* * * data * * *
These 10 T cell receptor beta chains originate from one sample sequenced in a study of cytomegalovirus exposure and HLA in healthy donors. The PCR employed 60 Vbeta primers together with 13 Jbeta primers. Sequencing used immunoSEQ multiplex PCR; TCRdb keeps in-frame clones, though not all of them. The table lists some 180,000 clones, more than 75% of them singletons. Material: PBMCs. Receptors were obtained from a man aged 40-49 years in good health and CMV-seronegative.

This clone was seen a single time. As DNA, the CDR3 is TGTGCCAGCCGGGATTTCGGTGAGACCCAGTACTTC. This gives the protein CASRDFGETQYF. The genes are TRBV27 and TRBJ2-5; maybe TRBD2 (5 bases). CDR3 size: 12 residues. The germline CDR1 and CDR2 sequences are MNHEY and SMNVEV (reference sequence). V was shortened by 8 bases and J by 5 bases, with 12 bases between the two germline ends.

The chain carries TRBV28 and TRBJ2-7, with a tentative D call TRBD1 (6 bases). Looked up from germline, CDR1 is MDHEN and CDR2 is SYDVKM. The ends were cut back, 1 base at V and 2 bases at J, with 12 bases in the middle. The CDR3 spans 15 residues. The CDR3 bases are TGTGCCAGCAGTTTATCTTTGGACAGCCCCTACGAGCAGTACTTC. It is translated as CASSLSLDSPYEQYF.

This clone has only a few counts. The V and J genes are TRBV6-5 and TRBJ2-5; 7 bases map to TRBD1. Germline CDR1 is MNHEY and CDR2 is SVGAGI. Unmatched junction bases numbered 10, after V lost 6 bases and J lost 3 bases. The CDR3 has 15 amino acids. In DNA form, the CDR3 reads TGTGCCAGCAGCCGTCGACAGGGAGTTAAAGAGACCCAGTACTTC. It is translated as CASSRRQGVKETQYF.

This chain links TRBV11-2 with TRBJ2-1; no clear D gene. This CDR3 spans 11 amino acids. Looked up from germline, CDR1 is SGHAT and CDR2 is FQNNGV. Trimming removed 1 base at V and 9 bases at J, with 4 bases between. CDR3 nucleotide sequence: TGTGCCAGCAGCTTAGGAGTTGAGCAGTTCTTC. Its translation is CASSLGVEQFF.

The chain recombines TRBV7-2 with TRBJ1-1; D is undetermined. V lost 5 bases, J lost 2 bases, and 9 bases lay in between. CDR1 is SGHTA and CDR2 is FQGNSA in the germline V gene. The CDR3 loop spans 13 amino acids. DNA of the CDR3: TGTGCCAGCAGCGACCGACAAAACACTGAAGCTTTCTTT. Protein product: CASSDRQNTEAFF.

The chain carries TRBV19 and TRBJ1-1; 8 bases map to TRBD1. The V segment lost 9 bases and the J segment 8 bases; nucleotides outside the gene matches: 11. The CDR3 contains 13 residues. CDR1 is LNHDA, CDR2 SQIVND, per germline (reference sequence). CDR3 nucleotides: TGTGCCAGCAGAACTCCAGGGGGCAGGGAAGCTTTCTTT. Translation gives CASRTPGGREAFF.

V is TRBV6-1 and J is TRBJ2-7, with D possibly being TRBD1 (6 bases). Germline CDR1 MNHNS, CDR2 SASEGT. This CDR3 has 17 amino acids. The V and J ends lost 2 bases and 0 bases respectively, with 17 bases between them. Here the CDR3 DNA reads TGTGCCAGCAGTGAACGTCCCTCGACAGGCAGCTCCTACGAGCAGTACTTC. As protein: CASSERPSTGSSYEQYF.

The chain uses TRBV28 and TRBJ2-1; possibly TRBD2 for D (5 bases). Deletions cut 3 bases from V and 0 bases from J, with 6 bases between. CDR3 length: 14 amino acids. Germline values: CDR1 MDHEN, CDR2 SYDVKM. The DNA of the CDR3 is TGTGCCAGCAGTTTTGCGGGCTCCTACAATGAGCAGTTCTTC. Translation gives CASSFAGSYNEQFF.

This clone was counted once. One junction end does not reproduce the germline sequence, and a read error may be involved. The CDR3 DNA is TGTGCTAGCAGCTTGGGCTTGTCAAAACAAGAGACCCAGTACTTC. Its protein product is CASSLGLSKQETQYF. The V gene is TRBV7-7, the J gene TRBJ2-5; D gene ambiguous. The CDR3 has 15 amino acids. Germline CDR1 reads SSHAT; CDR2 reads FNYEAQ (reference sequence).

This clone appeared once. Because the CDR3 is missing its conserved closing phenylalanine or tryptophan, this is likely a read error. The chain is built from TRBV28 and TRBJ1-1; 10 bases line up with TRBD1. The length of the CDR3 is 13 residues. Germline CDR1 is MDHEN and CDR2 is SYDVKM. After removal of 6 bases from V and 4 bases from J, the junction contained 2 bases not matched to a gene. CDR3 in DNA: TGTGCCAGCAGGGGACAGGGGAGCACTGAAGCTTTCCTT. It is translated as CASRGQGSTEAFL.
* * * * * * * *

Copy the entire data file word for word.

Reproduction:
These 10 T cell receptor beta chains originate from one sample sequenced in a study of cytomegalovirus exposure and HLA in healthy donors. The PCR employed 60 Vbeta primers together with 13 Jbeta primers. Sequencing used immunoSEQ multiplex PCR; TCRdb keeps in-frame clones, though not all of them. The table lists some 180,000 clones, more than 75% of them singletons. Material: PBMCs. Receptors were obtained from a man aged 40-49 years in good health and CMV-seronegative.

This clone was seen a single time. As DNA, the CDR3 is TGTGCCAGCCGGGATTTCGGTGAGACCCAGTACTTC. This gives the protein CASRDFGETQYF. The genes are TRBV27 and TRBJ2-5; maybe TRBD2 (5 bases). CDR3 size: 12 residues. The germline CDR1 and CDR2 sequences are MNHEY and SMNVEV (reference sequence). V was shortened by 8 bases and J by 5 bases, with 12 bases between the two germline ends.

The chain carries TRBV28 and TRBJ2-7, with a tentative D call TRBD1 (6 bases). Looked up from germline, CDR1 is MDHEN and CDR2 is SYDVKM. The ends were cut back, 1 base at V and 2 bases at J, with 12 bases in the middle. The CDR3 spans 15 residues. The CDR3 bases are TGTGCCAGCAGTTTATCTTTGGACAGCCCCTACGAGCAGTACTTC. It is translated as CASSLSLDSPYEQYF.

This clone has only a few counts. The V and J genes are TRBV6-5 and TRBJ2-5; 7 bases map to TRBD1. Germline CDR1 is MNHEY and CDR2 is SVGAGI. Unmatched junction bases numbered 10, after V lost 6 bases and J lost 3 bases. The CDR3 has 15 amino acids. In DNA form, the CDR3 reads TGTGCCAGCAGCCGTCGACAGGGAGTTAAAGAGACCCAGTACTTC. It is translated as CASSRRQGVKETQYF.

This chain links TRBV11-2 with TRBJ2-1; no clear D gene. This CDR3 spans 11 amino acids. Looked up from germline, CDR1 is SGHAT and CDR2 is FQNNGV. Trimming removed 1 base at V and 9 bases at J, with 4 bases between. CDR3 nucleotide sequence: TGTGCCAGCAGCTTAGGAGTTGAGCAGTTCTTC. Its translation is CASSLGVEQFF.

The chain recombines TRBV7-2 with TRBJ1-1; D is undetermined. V lost 5 bases, J lost 2 bases, and 9 bases lay in between. CDR1 is SGHTA and CDR2 is FQGNSA in the germline V gene. The CDR3 loop spans 13 amino acids. DNA of the CDR3: TGTGCCAGCAGCGACCGACAAAACACTGAAGCTTTCTTT. Protein product: CASSDRQNTEAFF.

The chain carries TRBV19 and TRBJ1-1; 8 bases map to TRBD1. The V segment lost 9 bases and the J segment 8 bases; nucleotides outside the gene matches: 11. The CDR3 contains 13 residues. CDR1 is LNHDA, CDR2 SQIVND, per germline (reference sequence). CDR3 nucleotides: TGTGCCAGCAGAACTCCAGGGGGCAGGGAAGCTTTCTTT. Translation gives CASRTPGGREAFF.

V is TRBV6-1 and J is TRBJ2-7, with D possibly being TRBD1 (6 bases). Germline CDR1 MNHNS, CDR2 SASEGT. This CDR3 has 17 amino acids. The V and J ends lost 2 bases and 0 bases respectively, with 17 bases between them. Here the CDR3 DNA reads TGTGCCAGCAGTGAACGTCCCTCGACAGGCAGCTCCTACGAGCAGTACTTC. As protein: CASSERPSTGSSYEQYF.

The chain uses TRBV28 and TRBJ2-1; possibly TRBD2 for D (5 bases). Deletions cut 3 bases from V and 0 bases from J, with 6 bases between. CDR3 length: 14 amino acids. Germline values: CDR1 MDHEN, CDR2 SYDVKM. The DNA of the CDR3 is TGTGCCAGCAGTTTTGCGGGCTCCTACAATGAGCAGTTCTTC. Translation gives CASSFAGSYNEQFF.

This clone was counted once. One junction end does not reproduce the germline sequence, and a read error may be involved. The CDR3 DNA is TGTGCTAGCAGCTTGGGCTTGTCAAAACAAGAGACCCAGTACTTC. Its protein product is CASSLGLSKQETQYF. The V gene is TRBV7-7, the J gene TRBJ2-5; D gene ambiguous. The CDR3 has 15 amino acids. Germline CDR1 reads SSHAT; CDR2 reads FNYEAQ (reference sequence).

This clone appeared once. Because the CDR3 is missing its conserved closing phenylalanine or tryptophan, this is likely a read error. The chain is built from TRBV28 and TRBJ1-1; 10 bases line up with TRBD1. The length of the CDR3 is 13 residues. Germline CDR1 is MDHEN and CDR2 is SYDVKM. After removal of 6 bases from V and 4 bases from J, the junction contained 2 bases not matched to a gene. CDR3 in DNA: TGTGCCAGCAGGGGACAGGGGAGCACTGAAGCTTTCCTT. It is translated as CASRGQGSTEAFL.